Licensing: Pre-packaged juice shall be obtained pasteurized; in a sterile shelf-stable form in a hermetically sealed container; or otherwise treated under an approved HACCP plan as specified in 21 CFR §120.24, (2003) to attain a 5-log reduction of the most resistant microorganism of public health significance. If you are producing and selling unpasteurized juice from products you have grown, you will need a Retail Food Establishment License, issued by your county health department. You may also need additional licensing and your processing facility may require inspection from your county health department. If you sell at farmers’ markets or other direct to consumer outlets in different counties, you should check with the health department in each county where you sell your product direct to consumers. Although not mandatory at this time, you may also register your processing facility with the Colorado Department of Public Health and Environment. If you are selling unpasteurized juice using products you purchased from another Colorado producer or from a wholesaler, you will also need a Farm Product Dealers License.

Labeling: In addition to general labeling requirements, if you are selling unpasteurized juice, the label must include the following  phrase: “WARNING: This product has not been pasteurized and, therefore, may contain harmful bacteria that can cause serious illness in children, the elderly, and persons with weakened immune systems” and meet the requirements of the Federal Fair Packaging and Labeling Act.

Sales Tax Liability: General sales tax information.

Weights and Measures: If you are selling your product by weight, you must follow the Colorado weights and measures requirements.

You are selling your product to a store, restaurant, food cart, K-12 school, university, hospital, or other retail food establishment

Licensing: Pre-packaged juice shall be obtained pasteurized; in a sterile shelf-stable form in a hermetically sealed container; or otherwise treated under an approved HACCP plan as specified in 21 CFR §120.24, (2003) to attain a 5-log reduction of the most resistant microorganism of public health significance.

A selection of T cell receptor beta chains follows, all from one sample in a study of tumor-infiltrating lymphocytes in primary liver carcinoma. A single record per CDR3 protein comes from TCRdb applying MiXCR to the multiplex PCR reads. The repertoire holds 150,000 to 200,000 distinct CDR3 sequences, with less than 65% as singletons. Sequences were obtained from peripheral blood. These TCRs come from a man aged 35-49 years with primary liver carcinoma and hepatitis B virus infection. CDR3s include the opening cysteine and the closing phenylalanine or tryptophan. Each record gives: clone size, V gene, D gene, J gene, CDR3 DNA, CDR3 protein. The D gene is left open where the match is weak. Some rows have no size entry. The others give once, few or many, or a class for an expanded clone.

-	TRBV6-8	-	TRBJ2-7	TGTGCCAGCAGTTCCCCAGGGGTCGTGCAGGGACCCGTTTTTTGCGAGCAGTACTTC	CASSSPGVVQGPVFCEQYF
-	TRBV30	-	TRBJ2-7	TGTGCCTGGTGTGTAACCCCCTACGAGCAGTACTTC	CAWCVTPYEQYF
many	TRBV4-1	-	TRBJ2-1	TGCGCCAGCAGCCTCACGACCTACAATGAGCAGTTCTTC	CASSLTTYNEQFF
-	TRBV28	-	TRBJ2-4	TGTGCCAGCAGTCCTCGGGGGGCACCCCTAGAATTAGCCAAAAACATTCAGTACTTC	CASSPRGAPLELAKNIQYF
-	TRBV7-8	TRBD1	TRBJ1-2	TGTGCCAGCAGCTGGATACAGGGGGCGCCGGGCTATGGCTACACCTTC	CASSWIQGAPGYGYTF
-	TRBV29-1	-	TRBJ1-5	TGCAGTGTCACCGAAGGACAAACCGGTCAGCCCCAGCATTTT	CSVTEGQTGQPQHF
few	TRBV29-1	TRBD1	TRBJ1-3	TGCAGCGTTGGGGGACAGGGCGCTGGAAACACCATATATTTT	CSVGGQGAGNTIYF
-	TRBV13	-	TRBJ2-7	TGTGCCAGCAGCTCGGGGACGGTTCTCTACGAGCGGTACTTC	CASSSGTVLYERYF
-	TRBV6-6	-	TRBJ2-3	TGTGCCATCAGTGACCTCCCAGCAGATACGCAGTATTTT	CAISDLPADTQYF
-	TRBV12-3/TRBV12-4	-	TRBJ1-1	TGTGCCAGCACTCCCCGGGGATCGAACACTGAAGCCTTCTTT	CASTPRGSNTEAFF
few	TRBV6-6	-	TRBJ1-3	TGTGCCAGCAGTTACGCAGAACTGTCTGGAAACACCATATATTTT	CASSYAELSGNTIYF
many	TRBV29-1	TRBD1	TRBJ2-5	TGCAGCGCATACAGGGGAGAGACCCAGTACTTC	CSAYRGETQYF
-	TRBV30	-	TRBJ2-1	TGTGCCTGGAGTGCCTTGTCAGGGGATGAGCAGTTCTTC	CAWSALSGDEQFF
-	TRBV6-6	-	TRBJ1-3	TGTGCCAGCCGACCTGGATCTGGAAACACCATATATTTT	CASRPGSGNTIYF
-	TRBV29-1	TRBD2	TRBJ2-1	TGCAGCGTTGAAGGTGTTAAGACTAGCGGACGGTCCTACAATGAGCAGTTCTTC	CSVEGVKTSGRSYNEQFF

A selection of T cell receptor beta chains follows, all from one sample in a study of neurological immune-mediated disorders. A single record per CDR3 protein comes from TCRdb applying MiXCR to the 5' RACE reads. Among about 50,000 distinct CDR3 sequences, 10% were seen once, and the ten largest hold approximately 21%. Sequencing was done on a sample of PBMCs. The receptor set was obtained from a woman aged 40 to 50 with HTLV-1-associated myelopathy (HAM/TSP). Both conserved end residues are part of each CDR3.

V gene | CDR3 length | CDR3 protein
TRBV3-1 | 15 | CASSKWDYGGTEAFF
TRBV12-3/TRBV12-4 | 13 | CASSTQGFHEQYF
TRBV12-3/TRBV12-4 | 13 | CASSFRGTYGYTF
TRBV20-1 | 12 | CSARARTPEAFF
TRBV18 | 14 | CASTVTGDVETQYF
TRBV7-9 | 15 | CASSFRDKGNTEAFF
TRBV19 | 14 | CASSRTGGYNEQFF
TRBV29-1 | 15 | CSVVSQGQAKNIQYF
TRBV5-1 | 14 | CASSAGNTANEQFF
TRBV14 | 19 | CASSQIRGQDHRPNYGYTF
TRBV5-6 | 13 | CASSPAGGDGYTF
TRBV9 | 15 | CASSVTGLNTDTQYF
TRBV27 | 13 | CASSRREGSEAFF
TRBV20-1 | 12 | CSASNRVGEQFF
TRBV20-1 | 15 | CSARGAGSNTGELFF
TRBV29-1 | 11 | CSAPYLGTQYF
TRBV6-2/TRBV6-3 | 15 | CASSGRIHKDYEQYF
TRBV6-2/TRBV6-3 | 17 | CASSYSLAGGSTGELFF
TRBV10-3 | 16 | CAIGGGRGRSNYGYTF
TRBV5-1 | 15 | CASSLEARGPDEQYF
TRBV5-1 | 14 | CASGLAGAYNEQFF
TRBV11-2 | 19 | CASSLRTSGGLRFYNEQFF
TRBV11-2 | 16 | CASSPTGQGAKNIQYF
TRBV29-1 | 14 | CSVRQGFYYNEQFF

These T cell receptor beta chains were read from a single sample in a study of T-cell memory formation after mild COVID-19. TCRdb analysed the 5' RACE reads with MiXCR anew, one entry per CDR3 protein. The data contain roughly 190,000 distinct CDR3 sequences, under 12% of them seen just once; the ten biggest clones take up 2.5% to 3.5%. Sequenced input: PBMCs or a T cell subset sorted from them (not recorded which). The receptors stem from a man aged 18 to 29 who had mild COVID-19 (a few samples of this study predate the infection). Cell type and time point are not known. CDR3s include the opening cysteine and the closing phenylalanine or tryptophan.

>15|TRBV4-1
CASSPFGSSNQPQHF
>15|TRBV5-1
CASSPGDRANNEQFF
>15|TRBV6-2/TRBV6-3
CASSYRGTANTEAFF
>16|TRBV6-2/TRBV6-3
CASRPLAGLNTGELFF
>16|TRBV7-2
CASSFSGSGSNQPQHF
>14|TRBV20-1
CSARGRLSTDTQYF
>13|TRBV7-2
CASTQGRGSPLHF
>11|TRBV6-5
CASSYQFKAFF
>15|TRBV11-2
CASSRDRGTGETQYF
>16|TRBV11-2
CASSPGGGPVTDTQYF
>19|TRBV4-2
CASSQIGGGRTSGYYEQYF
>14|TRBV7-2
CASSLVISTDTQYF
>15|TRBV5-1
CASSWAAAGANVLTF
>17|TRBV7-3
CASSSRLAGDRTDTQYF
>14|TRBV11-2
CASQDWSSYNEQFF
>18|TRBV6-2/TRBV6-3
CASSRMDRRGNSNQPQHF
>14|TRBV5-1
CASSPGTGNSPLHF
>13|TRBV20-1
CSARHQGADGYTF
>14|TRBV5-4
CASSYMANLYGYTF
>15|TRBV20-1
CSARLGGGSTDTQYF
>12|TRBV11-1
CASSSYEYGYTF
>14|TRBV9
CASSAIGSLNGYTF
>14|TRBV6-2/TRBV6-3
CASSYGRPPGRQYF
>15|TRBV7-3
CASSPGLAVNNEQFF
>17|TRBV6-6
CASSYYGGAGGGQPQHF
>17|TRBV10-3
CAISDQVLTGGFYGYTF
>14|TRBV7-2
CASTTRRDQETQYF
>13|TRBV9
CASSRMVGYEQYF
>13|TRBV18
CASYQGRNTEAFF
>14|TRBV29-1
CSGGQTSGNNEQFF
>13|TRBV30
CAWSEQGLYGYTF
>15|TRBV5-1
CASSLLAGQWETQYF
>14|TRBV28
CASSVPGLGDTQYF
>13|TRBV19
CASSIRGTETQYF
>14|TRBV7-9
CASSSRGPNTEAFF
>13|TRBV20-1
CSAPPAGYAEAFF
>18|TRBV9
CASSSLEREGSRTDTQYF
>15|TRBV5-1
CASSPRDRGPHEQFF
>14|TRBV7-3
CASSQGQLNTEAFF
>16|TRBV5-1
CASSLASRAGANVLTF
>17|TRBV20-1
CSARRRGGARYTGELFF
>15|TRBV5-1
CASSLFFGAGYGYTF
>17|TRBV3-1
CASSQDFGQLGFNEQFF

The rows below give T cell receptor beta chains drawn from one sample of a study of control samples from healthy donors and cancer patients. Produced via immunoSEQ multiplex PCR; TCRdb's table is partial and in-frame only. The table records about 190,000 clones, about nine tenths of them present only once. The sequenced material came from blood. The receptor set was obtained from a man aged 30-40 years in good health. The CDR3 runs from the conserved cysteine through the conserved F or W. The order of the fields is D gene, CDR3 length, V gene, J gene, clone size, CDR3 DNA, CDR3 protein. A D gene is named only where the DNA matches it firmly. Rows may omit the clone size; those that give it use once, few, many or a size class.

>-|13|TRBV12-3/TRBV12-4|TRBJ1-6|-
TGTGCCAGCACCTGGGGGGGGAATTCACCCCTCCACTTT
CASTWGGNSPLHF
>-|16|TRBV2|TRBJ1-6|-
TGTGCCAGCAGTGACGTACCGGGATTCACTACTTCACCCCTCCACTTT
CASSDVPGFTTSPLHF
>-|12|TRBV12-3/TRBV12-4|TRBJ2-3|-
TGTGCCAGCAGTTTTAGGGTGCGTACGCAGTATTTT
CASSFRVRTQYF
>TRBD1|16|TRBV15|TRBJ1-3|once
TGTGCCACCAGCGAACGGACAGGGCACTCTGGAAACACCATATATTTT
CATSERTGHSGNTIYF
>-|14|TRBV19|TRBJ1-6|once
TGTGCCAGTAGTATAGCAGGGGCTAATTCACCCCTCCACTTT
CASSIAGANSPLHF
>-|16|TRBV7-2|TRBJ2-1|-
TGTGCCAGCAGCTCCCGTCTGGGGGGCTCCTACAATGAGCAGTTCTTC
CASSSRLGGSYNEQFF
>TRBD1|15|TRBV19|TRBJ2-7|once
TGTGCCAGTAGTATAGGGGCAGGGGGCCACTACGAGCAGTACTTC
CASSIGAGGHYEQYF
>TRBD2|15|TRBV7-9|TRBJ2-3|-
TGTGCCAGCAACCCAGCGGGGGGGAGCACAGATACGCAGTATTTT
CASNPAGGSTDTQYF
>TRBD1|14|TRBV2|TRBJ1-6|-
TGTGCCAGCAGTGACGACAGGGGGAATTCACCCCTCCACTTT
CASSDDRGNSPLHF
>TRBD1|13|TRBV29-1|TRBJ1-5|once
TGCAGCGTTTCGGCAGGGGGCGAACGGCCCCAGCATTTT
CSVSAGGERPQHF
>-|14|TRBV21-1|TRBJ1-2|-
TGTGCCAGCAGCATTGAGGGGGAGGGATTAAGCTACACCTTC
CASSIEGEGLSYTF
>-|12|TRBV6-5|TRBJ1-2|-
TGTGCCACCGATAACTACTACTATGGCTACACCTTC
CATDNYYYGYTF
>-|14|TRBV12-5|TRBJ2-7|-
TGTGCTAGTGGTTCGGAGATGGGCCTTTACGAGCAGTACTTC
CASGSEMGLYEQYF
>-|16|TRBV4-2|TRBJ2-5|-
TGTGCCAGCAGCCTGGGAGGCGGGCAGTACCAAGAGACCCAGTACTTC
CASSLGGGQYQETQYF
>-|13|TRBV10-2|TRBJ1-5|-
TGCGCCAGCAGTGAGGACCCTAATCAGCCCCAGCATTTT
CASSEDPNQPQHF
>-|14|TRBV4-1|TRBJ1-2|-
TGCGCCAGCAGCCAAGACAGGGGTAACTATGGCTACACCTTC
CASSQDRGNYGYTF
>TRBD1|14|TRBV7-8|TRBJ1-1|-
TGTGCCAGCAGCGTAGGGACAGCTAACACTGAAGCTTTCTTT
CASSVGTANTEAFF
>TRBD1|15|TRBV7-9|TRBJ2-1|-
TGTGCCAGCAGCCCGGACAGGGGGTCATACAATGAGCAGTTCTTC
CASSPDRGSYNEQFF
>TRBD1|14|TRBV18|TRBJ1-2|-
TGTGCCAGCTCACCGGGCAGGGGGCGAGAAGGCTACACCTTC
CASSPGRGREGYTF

If you are producing and selling unpasteurized juice from products you have grown, you must first register with the Colorado Department of Public Health and Environment (CDPHE) as a wholesale food manufacturing facility. Once you have registered your food manufacturing business, you may be inspected by CDPHE.  Some manufacturing processes require specific certification and/or training that must be completed before you can manufacture an acidified food or process seafood products. If you are interested in doing either of these, you should first contact the Division of Environmental Health and Sustainability at (303) 692-3620 for further information and visit their page on wholesale food program information and requirements.

If you are selling unpasteurized juice using products you purchased from another Colorado producer or from a wholesaler, you will also need a Farm Product Dealers License.

Labeling: In addition to general labeling requirements, if you are selling unpasteurized juice, the label must include the following  phrase: “WARNING: This product has not been pasteurized and, therefore, may contain harmful bacteria that can cause serious illness in children, the elderly, and persons with weakened immune systems” and meet the requirements of the Federal Fair Packaging and Labeling Act.

Sales Tax Liability: General sales tax information.

Weights and Measures: If you are selling your product by weight, you must follow the Colorado weights and measures requirements.

Related Links:

References:

  • Vojdani JD, Beuchat LR, Tauxe RV. February 2008. Juice-associated outbreaks of human illness in the United States, 1995 through 2005. Journal of Food Protection. 71(2):356-64.